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 Probiotics and Health

Probiotics and Health

Tuesday, July 26, 2022

Probiotics (also know as friendly bacteria) are micro-organisms that reside naturally in the gut. They play an important role in the immune response, assist with proper digestion of nutrients and protect against harmful bugs. 

They are not the same as pre-biotics, which are non-digestible foods that stimulate the production and activity of micro-organisms already in the colon. 

Probiotics are mostly bacteria in tow forms – Lactobacillus and Bifidobacterium. Whitin each group, there are different species – for example, Lactobacillus acidophilus and Bifidobacterium bifidus. Some probiotics are not bacteria at all, but are yeasts, such as Saccharomyces boulardii. 

There appears to be a link between general health and the ideal number of friendly bacteria in the gut. In particular, supplementation with probiotics may be indicated for: 

  • People taking antibiotics – the antibiotic will kill both the harmful and the friendly bacteria 
  • Irritable bowel syndrome 
  • Vaginal thrush 
  • Gastric and intestinal ulcers 
  • Infectious diarrhoeas 
  • Inflammatory bowel disease – such as Crohn’s disease and ulcerative colitis 
  • Atopic dermatitis (eczema) 

The scientific validity for the use of probiotics is still under investigation, but most of the research at this stage is fairly positive. Possible side effects of probiotic use may include bloating and it is important that you choose a good quality probiotic.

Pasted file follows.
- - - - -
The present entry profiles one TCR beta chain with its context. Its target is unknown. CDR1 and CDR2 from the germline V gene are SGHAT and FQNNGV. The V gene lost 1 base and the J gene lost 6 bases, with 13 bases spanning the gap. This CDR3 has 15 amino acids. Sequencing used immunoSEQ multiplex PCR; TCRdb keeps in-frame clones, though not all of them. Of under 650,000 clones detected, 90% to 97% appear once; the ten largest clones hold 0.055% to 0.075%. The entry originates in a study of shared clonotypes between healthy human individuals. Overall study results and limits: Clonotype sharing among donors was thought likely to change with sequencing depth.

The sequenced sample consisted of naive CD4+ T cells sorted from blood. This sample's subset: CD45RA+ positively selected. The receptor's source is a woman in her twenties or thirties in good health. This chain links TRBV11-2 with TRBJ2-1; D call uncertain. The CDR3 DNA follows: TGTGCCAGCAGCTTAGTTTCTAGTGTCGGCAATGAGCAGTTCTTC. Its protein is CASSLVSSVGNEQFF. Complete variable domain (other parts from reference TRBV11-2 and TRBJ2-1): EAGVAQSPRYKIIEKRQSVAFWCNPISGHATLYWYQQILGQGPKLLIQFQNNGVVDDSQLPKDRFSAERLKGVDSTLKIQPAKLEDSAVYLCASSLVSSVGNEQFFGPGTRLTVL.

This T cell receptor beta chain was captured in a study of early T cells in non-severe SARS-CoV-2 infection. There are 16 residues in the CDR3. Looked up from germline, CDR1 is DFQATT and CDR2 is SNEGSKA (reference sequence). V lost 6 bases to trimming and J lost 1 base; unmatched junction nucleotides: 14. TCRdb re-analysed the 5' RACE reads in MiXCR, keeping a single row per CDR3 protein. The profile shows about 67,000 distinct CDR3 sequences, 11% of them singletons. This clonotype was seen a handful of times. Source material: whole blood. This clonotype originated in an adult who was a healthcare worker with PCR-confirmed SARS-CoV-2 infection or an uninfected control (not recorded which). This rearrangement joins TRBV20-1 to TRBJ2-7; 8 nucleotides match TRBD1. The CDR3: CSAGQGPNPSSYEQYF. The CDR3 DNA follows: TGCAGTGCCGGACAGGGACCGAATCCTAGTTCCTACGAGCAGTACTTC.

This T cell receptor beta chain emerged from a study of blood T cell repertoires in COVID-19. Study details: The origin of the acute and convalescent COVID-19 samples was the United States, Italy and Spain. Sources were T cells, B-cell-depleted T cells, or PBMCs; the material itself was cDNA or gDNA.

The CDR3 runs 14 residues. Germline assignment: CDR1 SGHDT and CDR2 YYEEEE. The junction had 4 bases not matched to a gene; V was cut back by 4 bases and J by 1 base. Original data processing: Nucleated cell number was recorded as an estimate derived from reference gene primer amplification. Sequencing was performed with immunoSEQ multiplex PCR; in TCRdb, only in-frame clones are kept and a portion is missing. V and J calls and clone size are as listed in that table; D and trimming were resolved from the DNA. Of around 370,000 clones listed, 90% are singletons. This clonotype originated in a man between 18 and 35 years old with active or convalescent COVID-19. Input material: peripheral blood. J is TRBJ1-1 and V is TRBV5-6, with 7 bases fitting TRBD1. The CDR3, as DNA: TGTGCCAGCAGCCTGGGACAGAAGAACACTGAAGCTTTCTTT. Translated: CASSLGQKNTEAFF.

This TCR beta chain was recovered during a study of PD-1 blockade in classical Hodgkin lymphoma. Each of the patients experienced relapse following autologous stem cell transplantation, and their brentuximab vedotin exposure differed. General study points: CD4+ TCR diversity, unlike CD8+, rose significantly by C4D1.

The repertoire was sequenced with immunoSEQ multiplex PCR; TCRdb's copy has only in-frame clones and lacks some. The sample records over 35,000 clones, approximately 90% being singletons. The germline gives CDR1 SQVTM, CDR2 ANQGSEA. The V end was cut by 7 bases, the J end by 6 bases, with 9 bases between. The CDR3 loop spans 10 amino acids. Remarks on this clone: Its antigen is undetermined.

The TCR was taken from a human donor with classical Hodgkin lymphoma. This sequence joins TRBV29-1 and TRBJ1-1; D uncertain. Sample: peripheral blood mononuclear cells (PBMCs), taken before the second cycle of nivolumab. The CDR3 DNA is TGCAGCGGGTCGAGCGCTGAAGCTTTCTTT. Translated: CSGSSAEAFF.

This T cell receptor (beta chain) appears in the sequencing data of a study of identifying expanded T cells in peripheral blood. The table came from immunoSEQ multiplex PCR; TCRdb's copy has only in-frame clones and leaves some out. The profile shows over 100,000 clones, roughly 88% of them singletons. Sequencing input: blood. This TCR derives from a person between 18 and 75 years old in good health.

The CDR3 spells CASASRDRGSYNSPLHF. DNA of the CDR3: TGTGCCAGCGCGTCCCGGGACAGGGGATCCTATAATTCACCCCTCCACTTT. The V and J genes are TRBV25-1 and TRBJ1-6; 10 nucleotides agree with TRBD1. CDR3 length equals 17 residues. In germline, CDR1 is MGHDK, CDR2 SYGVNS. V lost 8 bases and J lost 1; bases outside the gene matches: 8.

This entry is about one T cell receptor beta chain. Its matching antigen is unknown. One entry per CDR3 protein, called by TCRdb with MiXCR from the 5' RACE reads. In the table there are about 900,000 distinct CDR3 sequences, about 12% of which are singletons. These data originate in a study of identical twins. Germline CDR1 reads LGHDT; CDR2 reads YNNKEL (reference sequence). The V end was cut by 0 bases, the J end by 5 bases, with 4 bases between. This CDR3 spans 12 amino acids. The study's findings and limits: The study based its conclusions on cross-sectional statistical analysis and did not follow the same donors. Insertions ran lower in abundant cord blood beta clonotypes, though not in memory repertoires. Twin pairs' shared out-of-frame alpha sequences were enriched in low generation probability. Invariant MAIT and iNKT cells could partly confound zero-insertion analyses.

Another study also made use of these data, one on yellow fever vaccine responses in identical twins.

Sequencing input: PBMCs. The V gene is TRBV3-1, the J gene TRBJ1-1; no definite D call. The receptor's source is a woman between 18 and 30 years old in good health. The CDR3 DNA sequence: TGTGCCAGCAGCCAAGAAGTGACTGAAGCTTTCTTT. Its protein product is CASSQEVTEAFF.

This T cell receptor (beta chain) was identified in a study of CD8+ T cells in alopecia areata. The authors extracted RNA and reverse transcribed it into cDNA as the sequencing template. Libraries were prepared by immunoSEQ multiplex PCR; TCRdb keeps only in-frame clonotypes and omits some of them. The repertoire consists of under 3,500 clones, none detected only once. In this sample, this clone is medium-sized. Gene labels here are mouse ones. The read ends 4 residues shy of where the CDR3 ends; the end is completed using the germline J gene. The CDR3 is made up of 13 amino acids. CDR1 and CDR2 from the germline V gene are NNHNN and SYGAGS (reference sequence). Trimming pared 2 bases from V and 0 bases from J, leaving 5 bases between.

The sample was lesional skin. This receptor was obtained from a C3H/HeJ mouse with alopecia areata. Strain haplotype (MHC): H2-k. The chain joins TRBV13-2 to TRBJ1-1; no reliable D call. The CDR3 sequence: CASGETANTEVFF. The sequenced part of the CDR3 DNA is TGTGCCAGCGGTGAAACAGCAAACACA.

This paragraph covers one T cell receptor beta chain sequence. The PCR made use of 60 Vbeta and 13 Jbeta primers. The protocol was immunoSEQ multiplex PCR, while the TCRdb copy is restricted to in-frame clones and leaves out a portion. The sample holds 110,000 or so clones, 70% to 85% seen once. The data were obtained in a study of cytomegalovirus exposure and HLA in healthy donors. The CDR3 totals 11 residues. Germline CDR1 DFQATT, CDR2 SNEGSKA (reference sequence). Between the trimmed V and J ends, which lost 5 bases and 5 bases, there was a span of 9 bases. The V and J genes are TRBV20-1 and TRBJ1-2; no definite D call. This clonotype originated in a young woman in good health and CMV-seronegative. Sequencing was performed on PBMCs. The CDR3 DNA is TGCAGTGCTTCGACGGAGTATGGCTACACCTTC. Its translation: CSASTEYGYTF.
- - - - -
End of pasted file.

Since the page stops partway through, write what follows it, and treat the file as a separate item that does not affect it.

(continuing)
Probiotics and Autism 

A medical study in New Scientist has shown that probiotics may be of benefit to children with Autistic Spectrum Disorder. In fact, the study by Prof Glenn Gibson of Reading University in the UK, was so successful, it “failed”. 

The study involved 40 autistic children aged between 4-8 years old. This was a blind study with half the children given probiotic and the other half given a placebo. Neither the parents nor the children knew which one they were getting. Parents were asked to monitor their children’s mood and behaviours in a daily diary. 

Many parents with children on the probiotics noticed such a positive change they assumed they were in the test group. Some then refused to change to the placebo group when it was time to ‘crossover’ and the two groups were supposed t swap medicines. Naturally, they wanted their children to continue to improve.  

Ultimately the study failed because of the large number of dropouts. 

It is theorised that probiotics may reduce the number of Clostridia in the gut – known to produce neurotoxins that may be a factor with autism.